Chancellor Ponder congratulated members of the Class of 2010 at the May Commencement Ceremony.
Some of the best minds and most influential leaders in history have been products of an interdisciplinary liberal arts education—the foundation of a UNC Asheville experience. Today, employers and educators alike are rediscovering the enormous value of this full-spectrum educational experience. Of course, UNC Asheville has known about the importance of the liberal arts all along.
For instance, a recent survey by the American Association of Colleges & Universities showed that employers prize written and oral communication skills even above science and technology knowledge.
Recently, a study showed that high school math teachers trained at UNC Asheville are the best in the state when it comes to explaining complex problems to young minds.”
In this issue of UNC Asheville Magazine, you’ll see just how well our faculty and alumni excel in the communication field—from landmark non-fiction works on such divergent topics as the history of NASCAR and the Book of Mormon to best-selling Southern fiction by two of our alumnae.
Jon Meacham of Newsweek recently touted liberal arts, writing that “the next chapter of the nation’s economic life could well be written not only by engineers but by entrepreneurs who, as products of an apparently disparate education, have formed a habit of mind that enables them to connect ideas that might otherwise have gone unconnected.”
UNC Asheville’s math teacher education program is a good example. Recently, a study showed that high school math teachers trained at UNC Asheville are the best in the state when it comes to explaining complex problems to young minds.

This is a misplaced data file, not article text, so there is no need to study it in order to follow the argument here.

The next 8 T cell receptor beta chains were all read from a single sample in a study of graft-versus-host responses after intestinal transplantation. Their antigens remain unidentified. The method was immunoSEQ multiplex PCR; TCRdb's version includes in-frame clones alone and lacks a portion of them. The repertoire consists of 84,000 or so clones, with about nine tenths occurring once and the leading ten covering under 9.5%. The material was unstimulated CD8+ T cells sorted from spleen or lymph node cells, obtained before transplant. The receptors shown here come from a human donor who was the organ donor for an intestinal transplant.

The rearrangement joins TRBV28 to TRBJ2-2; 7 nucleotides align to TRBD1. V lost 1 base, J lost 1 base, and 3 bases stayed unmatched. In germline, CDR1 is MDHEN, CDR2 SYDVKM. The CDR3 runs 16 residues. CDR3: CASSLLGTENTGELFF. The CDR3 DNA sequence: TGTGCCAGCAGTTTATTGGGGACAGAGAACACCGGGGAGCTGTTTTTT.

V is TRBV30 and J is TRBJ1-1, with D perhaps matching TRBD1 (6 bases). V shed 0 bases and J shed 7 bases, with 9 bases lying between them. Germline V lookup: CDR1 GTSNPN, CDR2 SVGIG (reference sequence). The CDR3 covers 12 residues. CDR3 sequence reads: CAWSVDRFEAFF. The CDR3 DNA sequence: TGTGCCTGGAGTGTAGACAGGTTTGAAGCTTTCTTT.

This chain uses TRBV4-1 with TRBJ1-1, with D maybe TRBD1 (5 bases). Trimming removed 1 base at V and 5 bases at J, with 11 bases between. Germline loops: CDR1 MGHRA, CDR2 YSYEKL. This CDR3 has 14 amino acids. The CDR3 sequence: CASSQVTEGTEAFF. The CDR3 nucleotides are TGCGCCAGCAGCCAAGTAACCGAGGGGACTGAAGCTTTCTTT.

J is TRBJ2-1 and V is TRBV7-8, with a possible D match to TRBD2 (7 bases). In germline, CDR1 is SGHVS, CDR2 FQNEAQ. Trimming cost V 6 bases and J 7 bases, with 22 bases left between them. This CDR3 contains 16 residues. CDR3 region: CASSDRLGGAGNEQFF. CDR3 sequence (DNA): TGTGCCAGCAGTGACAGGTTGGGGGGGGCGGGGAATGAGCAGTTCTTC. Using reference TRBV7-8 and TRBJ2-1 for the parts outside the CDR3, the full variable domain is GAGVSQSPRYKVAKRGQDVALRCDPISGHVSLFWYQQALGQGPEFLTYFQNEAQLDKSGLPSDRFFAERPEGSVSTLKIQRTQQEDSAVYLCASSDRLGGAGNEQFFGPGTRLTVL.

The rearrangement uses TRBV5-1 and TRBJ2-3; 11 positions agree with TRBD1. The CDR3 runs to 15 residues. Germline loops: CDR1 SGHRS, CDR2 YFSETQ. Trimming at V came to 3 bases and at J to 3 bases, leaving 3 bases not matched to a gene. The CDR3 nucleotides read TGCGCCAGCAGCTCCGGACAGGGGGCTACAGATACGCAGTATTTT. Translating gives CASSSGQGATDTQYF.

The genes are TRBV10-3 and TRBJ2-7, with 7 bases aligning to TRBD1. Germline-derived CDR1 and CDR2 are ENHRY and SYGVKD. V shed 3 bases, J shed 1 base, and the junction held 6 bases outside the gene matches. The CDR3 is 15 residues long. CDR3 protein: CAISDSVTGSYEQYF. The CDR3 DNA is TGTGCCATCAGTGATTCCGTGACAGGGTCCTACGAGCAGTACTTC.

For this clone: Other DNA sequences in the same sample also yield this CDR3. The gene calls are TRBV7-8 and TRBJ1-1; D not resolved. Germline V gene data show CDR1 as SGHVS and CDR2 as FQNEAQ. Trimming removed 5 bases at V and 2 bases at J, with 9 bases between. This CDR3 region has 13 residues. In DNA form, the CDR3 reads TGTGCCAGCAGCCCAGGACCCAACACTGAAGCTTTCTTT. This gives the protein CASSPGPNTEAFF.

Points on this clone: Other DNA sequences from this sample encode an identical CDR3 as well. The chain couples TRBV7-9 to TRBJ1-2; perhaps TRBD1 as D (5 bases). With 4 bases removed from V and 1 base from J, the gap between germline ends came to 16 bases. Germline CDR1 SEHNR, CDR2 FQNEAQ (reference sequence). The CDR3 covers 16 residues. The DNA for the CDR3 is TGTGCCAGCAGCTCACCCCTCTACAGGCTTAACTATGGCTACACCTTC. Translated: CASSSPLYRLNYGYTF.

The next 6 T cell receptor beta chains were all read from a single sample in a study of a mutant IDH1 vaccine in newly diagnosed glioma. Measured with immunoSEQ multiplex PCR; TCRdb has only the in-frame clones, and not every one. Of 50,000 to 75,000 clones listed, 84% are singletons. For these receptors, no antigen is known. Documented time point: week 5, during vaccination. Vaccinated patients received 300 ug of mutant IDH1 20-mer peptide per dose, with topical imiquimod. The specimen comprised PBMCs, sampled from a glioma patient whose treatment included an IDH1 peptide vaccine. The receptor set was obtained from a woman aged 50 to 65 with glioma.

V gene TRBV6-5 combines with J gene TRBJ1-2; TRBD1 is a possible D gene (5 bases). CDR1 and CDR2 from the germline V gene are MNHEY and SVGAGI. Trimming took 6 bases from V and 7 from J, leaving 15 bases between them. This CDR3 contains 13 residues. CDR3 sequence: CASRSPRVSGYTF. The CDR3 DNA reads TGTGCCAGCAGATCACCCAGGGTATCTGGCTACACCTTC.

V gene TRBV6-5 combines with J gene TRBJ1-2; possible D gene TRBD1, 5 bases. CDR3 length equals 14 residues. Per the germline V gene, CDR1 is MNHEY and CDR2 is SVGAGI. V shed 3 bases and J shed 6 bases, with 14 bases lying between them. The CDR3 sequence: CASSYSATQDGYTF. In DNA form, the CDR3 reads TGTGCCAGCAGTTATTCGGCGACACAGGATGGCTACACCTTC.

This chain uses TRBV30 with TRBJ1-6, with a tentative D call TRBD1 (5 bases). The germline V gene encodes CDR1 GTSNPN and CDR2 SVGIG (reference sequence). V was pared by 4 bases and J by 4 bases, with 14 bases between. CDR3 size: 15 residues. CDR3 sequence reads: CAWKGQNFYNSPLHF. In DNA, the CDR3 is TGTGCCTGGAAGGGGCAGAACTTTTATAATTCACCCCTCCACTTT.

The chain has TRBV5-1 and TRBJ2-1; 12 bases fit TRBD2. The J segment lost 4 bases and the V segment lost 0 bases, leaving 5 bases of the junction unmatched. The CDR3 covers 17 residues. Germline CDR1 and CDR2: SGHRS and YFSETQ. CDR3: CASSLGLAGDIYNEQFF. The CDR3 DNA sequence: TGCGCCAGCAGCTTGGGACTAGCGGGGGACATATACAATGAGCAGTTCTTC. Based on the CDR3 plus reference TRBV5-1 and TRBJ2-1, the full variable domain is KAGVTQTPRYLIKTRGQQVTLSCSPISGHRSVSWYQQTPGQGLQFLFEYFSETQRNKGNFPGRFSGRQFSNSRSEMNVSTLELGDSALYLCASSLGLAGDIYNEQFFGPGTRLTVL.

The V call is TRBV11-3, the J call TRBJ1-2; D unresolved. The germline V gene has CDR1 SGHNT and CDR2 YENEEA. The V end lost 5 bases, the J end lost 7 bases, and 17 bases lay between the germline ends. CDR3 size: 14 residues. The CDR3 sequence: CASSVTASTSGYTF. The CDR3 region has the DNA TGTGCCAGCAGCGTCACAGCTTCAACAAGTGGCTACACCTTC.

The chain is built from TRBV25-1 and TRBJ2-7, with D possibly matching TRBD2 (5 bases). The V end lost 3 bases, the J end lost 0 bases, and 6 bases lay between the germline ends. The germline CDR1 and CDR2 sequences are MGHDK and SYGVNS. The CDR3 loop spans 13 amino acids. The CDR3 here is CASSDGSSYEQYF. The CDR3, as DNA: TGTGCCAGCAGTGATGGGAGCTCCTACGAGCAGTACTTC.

Earlier this year, the Chronicle of Higher Education reported that some institutions are rediscovering the power of the liberal arts and are revising their curricula in order to graduate adaptable, critical thinkers who are prepared for the complexities of a global society.
As you know, UNC Asheville has been doing just this for decades. Take for example alumna Amber Munger, who is conducting relief work in Haiti, and senior Ellie Johnston, who attended the United Nations Climate Change Conference last year. They are proof that our students don’t back away from facing real-world problems.
So it’s no surprise that I hear from the best employers and graduate schools in the country how well prepared, creative, adaptable and solution-oriented our graduates are. As you read about them in these pages, you may want to commit their names to memory. They are the leaders of tomorrow’s businesses and communities, and the people who are at work changing the world.
— Chancellor Anne Ponder